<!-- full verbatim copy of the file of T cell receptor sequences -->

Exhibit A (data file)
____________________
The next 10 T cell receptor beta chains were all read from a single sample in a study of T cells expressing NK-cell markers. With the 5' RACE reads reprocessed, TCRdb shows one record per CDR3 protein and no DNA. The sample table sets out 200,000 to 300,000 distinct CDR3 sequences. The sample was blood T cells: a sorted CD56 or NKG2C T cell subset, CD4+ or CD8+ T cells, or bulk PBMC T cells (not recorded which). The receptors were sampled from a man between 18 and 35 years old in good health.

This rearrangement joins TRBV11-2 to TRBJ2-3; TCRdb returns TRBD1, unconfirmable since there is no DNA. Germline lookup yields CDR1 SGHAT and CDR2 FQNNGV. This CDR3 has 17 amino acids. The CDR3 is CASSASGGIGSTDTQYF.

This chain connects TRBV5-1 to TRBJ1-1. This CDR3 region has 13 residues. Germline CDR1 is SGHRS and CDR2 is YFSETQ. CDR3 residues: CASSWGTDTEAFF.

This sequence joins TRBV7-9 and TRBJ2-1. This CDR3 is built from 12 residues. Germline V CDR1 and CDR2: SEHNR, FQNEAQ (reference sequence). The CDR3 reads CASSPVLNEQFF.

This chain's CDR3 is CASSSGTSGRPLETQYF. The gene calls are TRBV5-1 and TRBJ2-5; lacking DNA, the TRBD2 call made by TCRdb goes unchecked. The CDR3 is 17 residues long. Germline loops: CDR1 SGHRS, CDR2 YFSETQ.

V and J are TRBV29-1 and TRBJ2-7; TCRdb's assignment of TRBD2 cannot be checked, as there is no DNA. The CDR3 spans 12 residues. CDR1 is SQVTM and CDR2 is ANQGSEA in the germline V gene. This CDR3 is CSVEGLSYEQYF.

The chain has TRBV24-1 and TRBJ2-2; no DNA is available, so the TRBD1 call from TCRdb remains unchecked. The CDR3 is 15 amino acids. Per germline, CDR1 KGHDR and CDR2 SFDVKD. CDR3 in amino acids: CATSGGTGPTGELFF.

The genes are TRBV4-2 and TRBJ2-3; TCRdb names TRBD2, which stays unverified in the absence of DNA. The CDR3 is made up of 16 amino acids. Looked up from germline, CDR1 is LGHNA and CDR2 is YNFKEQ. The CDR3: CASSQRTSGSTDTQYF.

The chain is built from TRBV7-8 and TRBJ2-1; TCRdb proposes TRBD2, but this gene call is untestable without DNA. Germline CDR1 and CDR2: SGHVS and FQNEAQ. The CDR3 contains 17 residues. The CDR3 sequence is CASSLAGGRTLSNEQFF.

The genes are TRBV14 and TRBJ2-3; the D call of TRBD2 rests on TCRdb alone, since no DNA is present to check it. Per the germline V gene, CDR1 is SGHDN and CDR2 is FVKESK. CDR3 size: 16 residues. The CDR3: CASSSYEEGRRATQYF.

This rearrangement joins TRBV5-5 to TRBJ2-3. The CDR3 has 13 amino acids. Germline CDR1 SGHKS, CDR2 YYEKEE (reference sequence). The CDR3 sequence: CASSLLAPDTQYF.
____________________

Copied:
The next 10 T cell receptor beta chains were all read from a single sample in a study of T cells expressing NK-cell markers. With the 5' RACE reads reprocessed, TCRdb shows one record per CDR3 protein and no DNA. The sample table sets out 200,000 to 300,000 distinct CDR3 sequences. The sample was blood T cells: a sorted CD56 or NKG2C T cell subset, CD4+ or CD8+ T cells, or bulk PBMC T cells (not recorded which). The receptors were sampled from a man between 18 and 35 years old in good health.

This rearrangement joins TRBV11-2 to TRBJ2-3; TCRdb returns TRBD1, unconfirmable since there is no DNA. Germline lookup yields CDR1 SGHAT and CDR2 FQNNGV. This CDR3 has 17 amino acids. The CDR3 is CASSASGGIGSTDTQYF.

This chain connects TRBV5-1 to TRBJ1-1. This CDR3 region has 13 residues. Germline CDR1 is SGHRS and CDR2 is YFSETQ. CDR3 residues: CASSWGTDTEAFF.

This sequence joins TRBV7-9 and TRBJ2-1. This CDR3 is built from 12 residues. Germline V CDR1 and CDR2: SEHNR, FQNEAQ (reference sequence). The CDR3 reads CASSPVLNEQFF.

This chain's CDR3 is CASSSGTSGRPLETQYF. The gene calls are TRBV5-1 and TRBJ2-5; lacking DNA, the TRBD2 call made by TCRdb goes unchecked. The CDR3 is 17 residues long. Germline loops: CDR1 SGHRS, CDR2 YFSETQ.

V and J are TRBV29-1 and TRBJ2-7; TCRdb's assignment of TRBD2 cannot be checked, as there is no DNA. The CDR3 spans 12 residues. CDR1 is SQVTM and CDR2 is ANQGSEA in the germline V gene. This CDR3 is CSVEGLSYEQYF.

The chain has TRBV24-1 and TRBJ2-2; no DNA is available, so the TRBD1 call from TCRdb remains unchecked. The CDR3 is 15 amino acids. Per germline, CDR1 KGHDR and CDR2 SFDVKD. CDR3 in amino acids: CATSGGTGPTGELFF.

The genes are TRBV4-2 and TRBJ2-3; TCRdb names TRBD2, which stays unverified in the absence of DNA. The CDR3 is made up of 16 amino acids. Looked up from germline, CDR1 is LGHNA and CDR2 is YNFKEQ. The CDR3: CASSQRTSGSTDTQYF.

The chain is built from TRBV7-8 and TRBJ2-1; TCRdb proposes TRBD2, but this gene call is untestable without DNA. Germline CDR1 and CDR2: SGHVS and FQNEAQ. The CDR3 contains 17 residues. The CDR3 sequence is CASSLAGGRTLSNEQFF.

The genes are TRBV14 and TRBJ2-3; the D call of TRBD2 rests on TCRdb alone, since no DNA is present to check it. Per the germline V gene, CDR1 is SGHDN and CDR2 is FVKESK. CDR3 size: 16 residues. The CDR3: CASSSYEEGRRATQYF.

This rearrangement joins TRBV5-5 to TRBJ2-3. The CDR3 has 13 amino acids. Germline CDR1 SGHKS, CDR2 YYEKEE (reference sequence). The CDR3 sequence: CASSLLAPDTQYF.